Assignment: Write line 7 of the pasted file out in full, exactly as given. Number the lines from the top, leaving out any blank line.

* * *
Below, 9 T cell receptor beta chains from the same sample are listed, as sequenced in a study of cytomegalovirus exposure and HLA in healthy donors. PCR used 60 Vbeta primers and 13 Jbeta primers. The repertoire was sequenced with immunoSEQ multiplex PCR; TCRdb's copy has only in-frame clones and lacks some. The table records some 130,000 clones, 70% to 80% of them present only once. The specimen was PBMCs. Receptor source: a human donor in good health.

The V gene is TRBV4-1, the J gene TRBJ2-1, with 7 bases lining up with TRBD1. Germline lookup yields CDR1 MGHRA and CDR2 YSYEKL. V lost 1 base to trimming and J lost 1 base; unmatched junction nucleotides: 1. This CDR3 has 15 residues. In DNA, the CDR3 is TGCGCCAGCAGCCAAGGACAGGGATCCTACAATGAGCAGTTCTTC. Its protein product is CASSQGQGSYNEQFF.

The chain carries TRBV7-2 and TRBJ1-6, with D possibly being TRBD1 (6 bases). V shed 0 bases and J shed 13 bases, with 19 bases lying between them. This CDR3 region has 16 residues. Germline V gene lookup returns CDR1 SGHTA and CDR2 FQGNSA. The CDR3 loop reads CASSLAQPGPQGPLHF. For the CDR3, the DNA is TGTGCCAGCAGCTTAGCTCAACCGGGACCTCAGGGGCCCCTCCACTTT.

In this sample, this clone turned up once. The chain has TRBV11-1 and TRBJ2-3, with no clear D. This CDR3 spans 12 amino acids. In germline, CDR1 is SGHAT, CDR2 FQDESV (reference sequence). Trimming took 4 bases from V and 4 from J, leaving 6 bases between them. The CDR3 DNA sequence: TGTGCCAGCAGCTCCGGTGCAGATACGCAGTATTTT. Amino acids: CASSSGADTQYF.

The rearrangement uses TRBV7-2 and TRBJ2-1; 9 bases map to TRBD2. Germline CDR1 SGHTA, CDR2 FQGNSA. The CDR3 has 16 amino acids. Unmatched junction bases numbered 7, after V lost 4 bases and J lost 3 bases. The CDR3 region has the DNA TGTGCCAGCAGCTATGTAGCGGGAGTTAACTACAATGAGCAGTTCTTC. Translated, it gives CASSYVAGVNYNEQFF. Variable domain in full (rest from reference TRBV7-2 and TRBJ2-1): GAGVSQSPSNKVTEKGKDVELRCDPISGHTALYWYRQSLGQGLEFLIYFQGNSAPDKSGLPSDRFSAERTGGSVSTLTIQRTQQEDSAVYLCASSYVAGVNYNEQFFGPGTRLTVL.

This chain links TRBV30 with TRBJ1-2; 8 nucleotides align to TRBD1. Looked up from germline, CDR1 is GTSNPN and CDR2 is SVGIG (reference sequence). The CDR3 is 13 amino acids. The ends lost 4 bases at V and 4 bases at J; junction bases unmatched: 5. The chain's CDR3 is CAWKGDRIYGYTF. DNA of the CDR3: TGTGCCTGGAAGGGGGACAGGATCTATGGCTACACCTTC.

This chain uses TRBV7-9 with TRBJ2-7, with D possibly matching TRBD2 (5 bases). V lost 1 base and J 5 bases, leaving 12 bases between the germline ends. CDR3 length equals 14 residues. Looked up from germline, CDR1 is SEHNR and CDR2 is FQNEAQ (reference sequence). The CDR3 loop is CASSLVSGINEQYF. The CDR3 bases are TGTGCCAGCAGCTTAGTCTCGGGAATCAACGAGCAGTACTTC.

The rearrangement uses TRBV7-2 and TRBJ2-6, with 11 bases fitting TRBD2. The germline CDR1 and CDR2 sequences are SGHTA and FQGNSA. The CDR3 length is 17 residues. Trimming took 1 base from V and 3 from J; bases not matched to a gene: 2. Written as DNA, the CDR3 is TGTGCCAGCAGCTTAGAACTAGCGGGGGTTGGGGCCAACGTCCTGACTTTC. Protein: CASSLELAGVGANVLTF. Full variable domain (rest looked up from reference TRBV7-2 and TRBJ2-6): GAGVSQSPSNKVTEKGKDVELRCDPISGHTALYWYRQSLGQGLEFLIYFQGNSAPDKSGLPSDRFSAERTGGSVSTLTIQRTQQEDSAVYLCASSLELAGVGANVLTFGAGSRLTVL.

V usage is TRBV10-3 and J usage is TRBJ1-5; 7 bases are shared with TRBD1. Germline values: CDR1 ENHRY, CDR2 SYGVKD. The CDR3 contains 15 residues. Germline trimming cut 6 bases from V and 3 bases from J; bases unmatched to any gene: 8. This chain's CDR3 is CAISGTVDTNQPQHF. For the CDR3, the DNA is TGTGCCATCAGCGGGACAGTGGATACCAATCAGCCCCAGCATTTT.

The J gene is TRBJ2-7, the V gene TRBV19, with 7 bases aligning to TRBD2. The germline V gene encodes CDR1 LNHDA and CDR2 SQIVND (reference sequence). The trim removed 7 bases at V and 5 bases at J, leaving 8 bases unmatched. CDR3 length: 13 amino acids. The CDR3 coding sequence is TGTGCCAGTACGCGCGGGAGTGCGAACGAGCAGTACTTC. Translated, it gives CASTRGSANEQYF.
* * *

This chain uses TRBV7-9 with TRBJ2-7, with D possibly matching TRBD2 (5 bases). V lost 1 base and J 5 bases, leaving 12 bases between the germline ends. CDR3 length equals 14 residues. Looked up from germline, CDR1 is SEHNR and CDR2 is FQNEAQ (reference sequence). The CDR3 loop is CASSLVSGINEQYF. The CDR3 bases are TGTGCCAGCAGCTTAGTCTCGGGAATCAACGAGCAGTACTTC.